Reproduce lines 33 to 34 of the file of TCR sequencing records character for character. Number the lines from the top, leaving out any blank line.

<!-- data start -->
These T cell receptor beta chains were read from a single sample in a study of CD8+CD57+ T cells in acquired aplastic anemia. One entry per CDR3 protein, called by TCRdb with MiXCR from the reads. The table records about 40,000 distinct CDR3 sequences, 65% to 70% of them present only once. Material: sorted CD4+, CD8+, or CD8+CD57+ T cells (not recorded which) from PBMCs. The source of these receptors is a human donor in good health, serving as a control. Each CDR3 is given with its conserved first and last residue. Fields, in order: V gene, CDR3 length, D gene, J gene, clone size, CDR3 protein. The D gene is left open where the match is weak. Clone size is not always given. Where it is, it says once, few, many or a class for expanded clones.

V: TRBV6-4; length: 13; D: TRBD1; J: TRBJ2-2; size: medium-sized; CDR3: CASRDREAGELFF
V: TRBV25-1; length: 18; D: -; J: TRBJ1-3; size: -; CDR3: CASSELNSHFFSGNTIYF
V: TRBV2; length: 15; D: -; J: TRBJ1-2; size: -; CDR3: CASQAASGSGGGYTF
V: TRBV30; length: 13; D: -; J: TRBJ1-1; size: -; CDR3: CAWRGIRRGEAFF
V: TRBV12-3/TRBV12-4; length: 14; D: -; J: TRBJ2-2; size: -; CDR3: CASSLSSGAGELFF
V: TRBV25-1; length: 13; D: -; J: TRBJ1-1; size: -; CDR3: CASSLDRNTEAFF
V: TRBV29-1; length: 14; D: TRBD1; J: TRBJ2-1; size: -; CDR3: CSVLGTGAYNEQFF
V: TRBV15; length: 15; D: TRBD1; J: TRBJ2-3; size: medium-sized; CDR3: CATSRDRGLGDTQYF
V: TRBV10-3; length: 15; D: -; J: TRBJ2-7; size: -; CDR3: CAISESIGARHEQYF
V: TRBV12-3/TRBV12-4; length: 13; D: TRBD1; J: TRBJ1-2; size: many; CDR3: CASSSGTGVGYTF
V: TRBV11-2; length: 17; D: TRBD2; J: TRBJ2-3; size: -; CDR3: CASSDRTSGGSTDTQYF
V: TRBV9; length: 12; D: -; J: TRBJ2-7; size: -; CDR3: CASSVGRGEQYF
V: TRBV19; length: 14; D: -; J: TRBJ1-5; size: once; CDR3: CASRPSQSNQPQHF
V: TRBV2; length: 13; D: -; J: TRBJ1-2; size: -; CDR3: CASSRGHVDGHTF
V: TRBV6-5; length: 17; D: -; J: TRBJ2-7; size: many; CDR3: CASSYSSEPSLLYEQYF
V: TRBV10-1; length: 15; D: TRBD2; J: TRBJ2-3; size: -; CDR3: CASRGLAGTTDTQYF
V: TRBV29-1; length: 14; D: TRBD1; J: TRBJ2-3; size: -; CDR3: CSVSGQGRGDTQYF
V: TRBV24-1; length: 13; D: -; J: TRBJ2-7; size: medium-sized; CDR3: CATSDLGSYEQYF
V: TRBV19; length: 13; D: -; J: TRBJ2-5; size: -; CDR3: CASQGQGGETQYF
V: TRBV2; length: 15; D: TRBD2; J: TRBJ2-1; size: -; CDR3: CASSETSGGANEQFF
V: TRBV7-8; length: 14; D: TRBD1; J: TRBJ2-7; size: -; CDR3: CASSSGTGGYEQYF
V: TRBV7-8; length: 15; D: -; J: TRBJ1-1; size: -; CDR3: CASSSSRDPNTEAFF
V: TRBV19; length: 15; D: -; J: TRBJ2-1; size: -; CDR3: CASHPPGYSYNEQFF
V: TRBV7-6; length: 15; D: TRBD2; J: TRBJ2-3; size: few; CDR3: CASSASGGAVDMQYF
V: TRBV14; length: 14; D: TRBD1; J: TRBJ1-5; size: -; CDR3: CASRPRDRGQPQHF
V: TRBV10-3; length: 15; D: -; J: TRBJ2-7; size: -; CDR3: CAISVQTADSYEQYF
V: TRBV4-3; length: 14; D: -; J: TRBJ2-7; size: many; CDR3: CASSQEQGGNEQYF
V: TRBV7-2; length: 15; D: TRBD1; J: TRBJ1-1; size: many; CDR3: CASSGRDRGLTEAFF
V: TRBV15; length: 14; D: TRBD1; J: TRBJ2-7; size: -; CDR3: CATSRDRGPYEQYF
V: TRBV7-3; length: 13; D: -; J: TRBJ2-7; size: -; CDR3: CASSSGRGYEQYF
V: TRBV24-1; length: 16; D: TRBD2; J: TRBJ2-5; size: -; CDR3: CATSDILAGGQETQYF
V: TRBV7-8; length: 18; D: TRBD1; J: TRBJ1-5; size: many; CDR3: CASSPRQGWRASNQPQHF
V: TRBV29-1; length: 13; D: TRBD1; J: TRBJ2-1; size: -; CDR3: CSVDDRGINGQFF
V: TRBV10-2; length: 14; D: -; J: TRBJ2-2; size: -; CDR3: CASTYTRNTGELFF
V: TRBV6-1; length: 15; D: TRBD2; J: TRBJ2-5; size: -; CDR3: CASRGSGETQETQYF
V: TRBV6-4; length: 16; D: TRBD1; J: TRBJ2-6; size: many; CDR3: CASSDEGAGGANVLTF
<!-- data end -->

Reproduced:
V: TRBV7-8; length: 18; D: TRBD1; J: TRBJ1-5; size: many; CDR3: CASSPRQGWRASNQPQHF
V: TRBV29-1; length: 13; D: TRBD1; J: TRBJ2-1; size: -; CDR3: CSVDDRGINGQFF